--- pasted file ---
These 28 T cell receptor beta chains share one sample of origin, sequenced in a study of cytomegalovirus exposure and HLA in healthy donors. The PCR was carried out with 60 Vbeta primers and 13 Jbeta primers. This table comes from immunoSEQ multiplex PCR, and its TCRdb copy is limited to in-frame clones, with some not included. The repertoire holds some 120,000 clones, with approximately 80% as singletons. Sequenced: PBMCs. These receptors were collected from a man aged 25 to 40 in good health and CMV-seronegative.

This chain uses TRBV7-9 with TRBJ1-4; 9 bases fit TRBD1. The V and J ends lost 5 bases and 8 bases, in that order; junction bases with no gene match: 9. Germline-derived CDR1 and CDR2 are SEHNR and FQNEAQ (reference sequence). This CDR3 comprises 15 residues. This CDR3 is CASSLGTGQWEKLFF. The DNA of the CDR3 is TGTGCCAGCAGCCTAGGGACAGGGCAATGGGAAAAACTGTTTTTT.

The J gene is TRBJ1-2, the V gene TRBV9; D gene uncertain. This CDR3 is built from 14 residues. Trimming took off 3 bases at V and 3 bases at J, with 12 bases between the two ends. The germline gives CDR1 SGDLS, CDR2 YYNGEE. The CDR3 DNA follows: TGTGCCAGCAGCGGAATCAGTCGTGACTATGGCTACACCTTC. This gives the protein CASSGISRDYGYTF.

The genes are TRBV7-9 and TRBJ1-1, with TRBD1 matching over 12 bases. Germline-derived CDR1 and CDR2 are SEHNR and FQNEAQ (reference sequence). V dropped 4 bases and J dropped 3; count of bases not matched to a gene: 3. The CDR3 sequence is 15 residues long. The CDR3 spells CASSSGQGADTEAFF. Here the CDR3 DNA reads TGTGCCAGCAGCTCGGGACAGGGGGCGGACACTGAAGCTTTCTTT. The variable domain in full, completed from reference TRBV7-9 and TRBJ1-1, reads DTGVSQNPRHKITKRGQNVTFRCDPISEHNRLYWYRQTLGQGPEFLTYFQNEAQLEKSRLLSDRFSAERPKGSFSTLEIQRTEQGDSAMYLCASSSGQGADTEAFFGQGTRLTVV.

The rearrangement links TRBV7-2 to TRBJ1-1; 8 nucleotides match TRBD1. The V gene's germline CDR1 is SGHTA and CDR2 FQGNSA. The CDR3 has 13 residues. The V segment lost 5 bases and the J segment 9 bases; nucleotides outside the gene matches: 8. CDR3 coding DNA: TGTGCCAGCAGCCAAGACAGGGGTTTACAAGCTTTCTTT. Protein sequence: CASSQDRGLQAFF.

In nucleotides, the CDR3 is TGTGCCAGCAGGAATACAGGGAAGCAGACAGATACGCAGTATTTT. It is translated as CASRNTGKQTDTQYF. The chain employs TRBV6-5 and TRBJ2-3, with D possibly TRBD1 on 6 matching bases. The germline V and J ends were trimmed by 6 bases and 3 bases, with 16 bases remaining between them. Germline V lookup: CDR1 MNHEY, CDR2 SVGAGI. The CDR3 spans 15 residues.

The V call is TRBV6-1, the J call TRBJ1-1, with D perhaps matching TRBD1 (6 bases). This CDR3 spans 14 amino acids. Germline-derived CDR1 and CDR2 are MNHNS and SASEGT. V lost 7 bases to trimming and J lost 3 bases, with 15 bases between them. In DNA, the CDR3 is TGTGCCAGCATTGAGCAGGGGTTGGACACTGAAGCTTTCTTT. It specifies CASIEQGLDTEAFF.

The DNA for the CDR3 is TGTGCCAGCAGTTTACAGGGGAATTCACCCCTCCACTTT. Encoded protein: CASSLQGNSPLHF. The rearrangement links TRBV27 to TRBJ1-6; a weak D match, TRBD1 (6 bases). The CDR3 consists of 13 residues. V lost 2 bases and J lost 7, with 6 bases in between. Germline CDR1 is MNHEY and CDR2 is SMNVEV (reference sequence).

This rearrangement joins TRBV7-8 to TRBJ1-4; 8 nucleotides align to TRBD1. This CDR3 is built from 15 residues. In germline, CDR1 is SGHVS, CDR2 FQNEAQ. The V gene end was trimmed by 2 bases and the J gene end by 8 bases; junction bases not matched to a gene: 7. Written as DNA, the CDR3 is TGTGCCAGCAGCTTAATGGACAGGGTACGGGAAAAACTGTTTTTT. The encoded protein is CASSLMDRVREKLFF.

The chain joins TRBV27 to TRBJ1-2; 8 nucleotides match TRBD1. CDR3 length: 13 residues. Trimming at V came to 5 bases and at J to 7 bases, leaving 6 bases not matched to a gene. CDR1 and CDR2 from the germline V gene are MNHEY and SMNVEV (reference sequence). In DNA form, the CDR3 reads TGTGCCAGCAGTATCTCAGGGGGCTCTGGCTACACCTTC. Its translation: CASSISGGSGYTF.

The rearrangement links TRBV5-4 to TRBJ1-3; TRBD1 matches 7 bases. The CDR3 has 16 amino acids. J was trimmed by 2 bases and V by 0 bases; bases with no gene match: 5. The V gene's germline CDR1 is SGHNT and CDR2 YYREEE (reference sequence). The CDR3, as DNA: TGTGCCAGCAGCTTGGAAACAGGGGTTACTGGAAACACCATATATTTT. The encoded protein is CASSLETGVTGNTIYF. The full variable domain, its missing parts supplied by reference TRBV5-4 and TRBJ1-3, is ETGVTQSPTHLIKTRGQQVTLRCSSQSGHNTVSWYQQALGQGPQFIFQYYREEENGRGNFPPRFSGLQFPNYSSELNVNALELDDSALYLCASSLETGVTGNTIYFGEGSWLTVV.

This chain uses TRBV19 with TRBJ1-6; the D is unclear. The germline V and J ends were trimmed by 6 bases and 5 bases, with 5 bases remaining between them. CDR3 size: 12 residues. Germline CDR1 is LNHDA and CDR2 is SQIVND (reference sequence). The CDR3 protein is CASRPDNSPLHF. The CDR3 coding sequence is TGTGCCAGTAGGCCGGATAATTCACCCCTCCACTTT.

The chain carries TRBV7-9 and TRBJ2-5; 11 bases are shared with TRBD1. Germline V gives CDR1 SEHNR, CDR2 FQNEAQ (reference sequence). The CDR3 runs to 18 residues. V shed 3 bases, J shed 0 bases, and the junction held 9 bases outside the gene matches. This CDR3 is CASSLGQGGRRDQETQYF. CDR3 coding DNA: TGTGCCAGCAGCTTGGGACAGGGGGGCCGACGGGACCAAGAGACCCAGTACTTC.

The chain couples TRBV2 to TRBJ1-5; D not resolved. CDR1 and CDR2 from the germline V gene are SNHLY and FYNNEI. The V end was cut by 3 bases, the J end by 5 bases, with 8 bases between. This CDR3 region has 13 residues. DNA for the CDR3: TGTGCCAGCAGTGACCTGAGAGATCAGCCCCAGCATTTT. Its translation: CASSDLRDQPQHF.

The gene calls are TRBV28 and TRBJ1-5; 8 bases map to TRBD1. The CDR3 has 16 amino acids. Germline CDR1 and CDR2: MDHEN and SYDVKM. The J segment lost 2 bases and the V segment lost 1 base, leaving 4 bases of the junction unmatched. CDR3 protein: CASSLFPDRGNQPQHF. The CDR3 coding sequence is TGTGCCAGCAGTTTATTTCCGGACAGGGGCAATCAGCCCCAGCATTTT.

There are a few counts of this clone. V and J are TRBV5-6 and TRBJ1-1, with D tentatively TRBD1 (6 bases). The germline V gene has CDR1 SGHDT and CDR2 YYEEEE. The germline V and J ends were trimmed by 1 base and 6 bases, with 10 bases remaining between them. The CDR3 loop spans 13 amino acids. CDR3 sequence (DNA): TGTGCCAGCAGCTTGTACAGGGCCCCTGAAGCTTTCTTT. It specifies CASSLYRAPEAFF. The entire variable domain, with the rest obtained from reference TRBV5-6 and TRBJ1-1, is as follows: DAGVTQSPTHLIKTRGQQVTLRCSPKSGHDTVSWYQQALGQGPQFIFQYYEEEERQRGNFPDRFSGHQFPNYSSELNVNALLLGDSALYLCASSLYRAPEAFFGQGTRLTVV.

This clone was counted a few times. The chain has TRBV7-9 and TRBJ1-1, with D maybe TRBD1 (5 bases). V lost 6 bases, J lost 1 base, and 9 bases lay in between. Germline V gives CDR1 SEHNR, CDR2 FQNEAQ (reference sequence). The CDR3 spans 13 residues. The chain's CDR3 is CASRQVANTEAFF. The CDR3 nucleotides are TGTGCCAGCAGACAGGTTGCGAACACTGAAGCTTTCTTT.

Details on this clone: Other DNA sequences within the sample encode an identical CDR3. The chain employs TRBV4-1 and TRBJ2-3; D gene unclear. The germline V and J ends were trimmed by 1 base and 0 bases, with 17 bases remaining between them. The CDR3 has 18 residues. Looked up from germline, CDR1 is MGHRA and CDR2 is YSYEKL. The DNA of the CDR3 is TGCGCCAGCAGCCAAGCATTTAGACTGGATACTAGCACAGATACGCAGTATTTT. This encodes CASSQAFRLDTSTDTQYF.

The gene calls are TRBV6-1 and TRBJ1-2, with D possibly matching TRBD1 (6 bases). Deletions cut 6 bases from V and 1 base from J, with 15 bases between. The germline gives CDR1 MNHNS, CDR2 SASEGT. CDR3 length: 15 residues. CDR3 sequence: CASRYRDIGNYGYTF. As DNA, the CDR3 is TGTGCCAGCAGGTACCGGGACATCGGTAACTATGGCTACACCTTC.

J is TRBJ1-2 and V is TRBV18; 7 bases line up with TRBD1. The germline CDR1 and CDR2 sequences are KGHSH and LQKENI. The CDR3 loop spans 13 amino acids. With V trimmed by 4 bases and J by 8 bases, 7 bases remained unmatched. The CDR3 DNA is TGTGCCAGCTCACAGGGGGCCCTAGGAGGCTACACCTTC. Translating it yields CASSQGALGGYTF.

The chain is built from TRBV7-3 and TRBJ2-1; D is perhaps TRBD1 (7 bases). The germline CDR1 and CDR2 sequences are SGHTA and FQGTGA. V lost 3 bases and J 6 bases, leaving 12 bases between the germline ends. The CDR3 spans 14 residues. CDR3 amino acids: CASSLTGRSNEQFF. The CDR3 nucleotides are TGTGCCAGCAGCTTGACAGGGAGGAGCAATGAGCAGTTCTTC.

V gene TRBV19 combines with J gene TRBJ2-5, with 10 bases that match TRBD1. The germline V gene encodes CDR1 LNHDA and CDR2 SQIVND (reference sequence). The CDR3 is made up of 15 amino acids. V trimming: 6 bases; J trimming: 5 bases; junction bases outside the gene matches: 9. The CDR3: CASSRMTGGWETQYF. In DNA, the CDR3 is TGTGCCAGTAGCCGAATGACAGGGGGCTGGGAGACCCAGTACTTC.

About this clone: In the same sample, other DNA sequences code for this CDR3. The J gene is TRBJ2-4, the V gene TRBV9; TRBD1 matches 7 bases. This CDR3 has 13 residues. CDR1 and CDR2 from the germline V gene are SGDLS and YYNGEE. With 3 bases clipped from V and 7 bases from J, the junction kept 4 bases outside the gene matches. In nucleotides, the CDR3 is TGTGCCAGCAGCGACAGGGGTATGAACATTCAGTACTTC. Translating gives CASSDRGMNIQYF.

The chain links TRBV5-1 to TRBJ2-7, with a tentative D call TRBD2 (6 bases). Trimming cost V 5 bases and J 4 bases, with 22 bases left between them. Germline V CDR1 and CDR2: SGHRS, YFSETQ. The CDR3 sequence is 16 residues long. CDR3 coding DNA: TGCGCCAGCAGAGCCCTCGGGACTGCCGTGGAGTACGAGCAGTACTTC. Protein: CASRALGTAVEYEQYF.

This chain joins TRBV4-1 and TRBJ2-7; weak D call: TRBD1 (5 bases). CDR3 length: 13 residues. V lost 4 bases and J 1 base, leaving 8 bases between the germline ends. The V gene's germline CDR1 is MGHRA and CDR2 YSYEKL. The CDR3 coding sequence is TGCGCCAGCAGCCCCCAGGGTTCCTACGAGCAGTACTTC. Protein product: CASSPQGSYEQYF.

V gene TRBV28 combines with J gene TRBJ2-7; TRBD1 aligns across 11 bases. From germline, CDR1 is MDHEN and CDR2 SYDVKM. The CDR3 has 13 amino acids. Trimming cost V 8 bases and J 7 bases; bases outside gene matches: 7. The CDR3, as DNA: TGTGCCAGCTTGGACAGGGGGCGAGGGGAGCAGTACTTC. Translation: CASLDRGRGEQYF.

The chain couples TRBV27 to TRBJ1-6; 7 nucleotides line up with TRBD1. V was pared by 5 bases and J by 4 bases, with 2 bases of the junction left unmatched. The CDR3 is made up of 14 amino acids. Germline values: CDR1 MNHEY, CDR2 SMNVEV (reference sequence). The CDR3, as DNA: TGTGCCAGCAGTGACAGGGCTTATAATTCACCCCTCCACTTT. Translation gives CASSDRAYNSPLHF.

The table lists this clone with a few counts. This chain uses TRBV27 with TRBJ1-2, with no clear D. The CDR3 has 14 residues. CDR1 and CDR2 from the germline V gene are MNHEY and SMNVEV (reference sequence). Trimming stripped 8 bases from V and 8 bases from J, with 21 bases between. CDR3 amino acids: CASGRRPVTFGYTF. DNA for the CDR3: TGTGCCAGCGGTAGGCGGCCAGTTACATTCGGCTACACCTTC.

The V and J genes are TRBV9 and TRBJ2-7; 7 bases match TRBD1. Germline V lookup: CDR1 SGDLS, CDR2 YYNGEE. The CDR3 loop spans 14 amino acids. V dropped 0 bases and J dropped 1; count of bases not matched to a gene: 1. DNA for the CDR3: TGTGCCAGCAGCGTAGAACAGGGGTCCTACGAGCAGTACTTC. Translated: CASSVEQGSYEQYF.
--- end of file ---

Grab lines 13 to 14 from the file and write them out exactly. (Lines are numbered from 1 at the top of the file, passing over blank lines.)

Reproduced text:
The chain carries TRBV7-9 and TRBJ2-5; 11 bases are shared with TRBD1. Germline V gives CDR1 SEHNR, CDR2 FQNEAQ (reference sequence). The CDR3 runs to 18 residues. V shed 3 bases, J shed 0 bases, and the junction held 9 bases outside the gene matches. This CDR3 is CASSLGQGGRRDQETQYF. CDR3 coding DNA: TGTGCCAGCAGCTTGGGACAGGGGGGCCGACGGGACCAAGAGACCCAGTACTTC.

The chain couples TRBV2 to TRBJ1-5; D not resolved. CDR1 and CDR2 from the germline V gene are SNHLY and FYNNEI. The V end was cut by 3 bases, the J end by 5 bases, with 8 bases between. This CDR3 region has 13 residues. DNA for the CDR3: TGTGCCAGCAGTGACCTGAGAGATCAGCCCCAGCATTTT. Its translation: CASSDLRDQPQHF.